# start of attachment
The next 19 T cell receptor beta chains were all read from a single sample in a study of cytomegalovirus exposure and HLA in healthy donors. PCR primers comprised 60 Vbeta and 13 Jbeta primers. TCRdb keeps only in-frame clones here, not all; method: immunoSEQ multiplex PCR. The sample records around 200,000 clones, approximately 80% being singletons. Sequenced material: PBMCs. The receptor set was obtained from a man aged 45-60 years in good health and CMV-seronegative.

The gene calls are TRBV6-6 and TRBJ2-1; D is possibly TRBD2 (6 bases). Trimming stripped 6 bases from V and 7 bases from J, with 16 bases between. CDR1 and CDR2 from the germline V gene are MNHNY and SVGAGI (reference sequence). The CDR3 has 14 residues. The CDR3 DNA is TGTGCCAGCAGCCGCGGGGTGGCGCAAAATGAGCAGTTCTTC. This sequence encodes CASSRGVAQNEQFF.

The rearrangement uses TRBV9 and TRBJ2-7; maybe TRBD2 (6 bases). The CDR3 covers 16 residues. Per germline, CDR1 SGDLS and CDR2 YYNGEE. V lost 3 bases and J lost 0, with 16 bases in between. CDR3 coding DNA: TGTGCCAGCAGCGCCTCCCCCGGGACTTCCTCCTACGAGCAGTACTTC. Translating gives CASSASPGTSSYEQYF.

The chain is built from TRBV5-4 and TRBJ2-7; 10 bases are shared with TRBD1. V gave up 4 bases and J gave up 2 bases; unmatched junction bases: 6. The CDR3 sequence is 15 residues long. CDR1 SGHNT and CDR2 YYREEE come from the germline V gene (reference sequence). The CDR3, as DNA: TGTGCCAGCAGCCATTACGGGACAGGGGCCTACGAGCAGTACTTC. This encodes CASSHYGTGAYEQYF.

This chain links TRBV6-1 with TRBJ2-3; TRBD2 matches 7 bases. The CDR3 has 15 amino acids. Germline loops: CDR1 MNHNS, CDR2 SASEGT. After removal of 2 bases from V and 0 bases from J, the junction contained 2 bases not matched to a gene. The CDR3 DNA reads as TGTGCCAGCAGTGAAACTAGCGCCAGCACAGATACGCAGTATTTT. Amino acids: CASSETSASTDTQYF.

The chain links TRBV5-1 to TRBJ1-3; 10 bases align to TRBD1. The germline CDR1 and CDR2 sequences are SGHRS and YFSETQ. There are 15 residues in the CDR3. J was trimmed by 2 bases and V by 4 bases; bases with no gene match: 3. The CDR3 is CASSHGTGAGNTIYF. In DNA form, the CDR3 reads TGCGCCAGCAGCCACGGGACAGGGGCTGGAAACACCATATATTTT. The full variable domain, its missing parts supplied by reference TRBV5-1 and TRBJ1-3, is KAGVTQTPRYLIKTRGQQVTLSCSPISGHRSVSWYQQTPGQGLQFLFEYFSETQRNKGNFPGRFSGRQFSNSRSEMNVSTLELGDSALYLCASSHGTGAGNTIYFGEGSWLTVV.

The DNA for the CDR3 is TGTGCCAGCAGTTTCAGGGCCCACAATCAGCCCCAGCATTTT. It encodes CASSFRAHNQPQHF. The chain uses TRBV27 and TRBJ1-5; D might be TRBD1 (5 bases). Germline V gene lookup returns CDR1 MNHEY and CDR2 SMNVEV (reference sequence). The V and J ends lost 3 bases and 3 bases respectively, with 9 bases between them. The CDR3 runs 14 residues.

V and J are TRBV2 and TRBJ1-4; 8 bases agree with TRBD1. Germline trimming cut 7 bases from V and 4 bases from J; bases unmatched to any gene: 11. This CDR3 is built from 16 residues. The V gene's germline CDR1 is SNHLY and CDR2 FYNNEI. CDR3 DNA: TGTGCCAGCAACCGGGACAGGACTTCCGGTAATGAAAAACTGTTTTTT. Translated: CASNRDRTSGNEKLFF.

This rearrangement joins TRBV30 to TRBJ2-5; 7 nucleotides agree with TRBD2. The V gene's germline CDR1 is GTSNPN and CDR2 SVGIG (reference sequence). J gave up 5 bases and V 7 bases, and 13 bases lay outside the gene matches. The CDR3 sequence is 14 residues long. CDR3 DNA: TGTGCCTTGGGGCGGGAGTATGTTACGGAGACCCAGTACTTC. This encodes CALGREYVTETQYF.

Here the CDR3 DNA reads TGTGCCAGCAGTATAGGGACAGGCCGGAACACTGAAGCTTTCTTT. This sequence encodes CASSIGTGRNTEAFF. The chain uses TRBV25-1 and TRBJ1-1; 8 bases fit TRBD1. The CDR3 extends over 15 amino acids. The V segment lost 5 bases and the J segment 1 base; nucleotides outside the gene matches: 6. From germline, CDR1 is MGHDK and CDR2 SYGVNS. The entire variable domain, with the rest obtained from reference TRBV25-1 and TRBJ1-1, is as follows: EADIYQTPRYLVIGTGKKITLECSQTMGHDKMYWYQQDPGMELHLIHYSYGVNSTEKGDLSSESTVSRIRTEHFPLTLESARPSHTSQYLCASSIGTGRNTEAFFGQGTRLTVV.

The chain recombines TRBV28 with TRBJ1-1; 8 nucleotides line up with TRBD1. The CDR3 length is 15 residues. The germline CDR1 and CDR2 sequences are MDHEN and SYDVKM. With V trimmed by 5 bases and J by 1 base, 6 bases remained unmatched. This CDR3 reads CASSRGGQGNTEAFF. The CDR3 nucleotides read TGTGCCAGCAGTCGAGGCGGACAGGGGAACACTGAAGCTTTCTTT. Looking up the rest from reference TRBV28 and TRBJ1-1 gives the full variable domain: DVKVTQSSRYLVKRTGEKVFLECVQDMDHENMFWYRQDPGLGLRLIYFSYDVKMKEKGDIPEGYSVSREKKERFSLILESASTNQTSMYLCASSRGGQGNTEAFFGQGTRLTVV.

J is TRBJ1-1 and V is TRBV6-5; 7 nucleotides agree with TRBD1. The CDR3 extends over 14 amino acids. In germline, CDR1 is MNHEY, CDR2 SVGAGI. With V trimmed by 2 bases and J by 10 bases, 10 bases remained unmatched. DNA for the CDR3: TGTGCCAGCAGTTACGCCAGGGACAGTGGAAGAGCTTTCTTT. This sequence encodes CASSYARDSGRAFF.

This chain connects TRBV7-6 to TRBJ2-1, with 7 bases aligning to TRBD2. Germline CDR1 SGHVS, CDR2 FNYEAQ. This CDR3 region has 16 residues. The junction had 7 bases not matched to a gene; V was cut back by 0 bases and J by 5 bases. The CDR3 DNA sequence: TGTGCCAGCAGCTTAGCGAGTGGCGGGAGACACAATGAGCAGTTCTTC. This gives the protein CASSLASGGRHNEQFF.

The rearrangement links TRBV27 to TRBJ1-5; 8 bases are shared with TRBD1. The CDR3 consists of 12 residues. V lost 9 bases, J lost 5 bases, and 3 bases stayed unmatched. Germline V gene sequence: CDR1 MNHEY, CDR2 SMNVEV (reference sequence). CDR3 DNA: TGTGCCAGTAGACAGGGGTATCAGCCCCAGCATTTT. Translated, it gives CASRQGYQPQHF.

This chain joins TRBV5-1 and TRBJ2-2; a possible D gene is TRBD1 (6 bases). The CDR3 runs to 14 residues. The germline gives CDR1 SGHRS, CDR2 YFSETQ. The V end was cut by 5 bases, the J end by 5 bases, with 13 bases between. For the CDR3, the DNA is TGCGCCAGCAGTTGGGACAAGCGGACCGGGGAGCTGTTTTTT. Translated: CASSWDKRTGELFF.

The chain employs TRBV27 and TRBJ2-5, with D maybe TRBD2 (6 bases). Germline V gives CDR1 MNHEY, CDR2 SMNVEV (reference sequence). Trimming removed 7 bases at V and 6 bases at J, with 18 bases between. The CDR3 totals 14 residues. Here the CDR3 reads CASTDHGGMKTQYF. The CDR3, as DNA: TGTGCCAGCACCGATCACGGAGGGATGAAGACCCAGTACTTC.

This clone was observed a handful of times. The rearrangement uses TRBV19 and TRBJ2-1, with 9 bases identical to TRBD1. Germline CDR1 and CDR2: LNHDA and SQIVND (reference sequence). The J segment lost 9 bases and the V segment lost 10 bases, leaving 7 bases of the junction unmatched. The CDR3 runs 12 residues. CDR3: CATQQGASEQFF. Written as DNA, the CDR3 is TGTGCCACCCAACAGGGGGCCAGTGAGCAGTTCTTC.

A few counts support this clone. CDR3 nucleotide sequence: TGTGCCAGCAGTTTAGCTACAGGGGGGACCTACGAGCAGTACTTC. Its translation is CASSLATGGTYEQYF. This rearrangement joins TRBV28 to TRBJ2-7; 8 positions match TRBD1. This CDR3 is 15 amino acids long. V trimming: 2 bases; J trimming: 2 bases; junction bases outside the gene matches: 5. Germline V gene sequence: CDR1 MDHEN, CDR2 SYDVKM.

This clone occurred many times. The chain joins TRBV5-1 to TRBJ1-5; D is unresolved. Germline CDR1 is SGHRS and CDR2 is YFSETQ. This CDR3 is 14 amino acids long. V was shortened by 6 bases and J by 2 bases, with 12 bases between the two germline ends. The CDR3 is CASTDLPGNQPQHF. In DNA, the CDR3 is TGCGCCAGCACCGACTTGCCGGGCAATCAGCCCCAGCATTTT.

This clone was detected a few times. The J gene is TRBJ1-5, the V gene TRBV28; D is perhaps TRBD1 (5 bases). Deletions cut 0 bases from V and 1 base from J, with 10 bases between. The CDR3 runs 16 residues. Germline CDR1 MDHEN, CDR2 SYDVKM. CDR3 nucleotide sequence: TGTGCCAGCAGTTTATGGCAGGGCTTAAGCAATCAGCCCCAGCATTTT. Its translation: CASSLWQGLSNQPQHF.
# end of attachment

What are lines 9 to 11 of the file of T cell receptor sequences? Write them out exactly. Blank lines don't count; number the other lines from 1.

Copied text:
This rearrangement joins TRBV30 to TRBJ2-5; 7 nucleotides agree with TRBD2. The V gene's germline CDR1 is GTSNPN and CDR2 SVGIG (reference sequence). J gave up 5 bases and V 7 bases, and 13 bases lay outside the gene matches. The CDR3 sequence is 14 residues long. CDR3 DNA: TGTGCCTTGGGGCGGGAGTATGTTACGGAGACCCAGTACTTC. This encodes CALGREYVTETQYF.

Here the CDR3 DNA reads TGTGCCAGCAGTATAGGGACAGGCCGGAACACTGAAGCTTTCTTT. This sequence encodes CASSIGTGRNTEAFF. The chain uses TRBV25-1 and TRBJ1-1; 8 bases fit TRBD1. The CDR3 extends over 15 amino acids. The V segment lost 5 bases and the J segment 1 base; nucleotides outside the gene matches: 6. From germline, CDR1 is MGHDK and CDR2 SYGVNS. The entire variable domain, with the rest obtained from reference TRBV25-1 and TRBJ1-1, is as follows: EADIYQTPRYLVIGTGKKITLECSQTMGHDKMYWYQQDPGMELHLIHYSYGVNSTEKGDLSSESTVSRIRTEHFPLTLESARPSHTSQYLCASSIGTGRNTEAFFGQGTRLTVV.

The chain recombines TRBV28 with TRBJ1-1; 8 nucleotides line up with TRBD1. The CDR3 length is 15 residues. The germline CDR1 and CDR2 sequences are MDHEN and SYDVKM. With V trimmed by 5 bases and J by 1 base, 6 bases remained unmatched. This CDR3 reads CASSRGGQGNTEAFF. The CDR3 nucleotides read TGTGCCAGCAGTCGAGGCGGACAGGGGAACACTGAAGCTTTCTTT. Looking up the rest from reference TRBV28 and TRBJ1-1 gives the full variable domain: DVKVTQSSRYLVKRTGEKVFLECVQDMDHENMFWYRQDPGLGLRLIYFSYDVKMKEKGDIPEGYSVSREKKERFSLILESASTNQTSMYLCASSRGGQGNTEAFFGQGTRLTVV.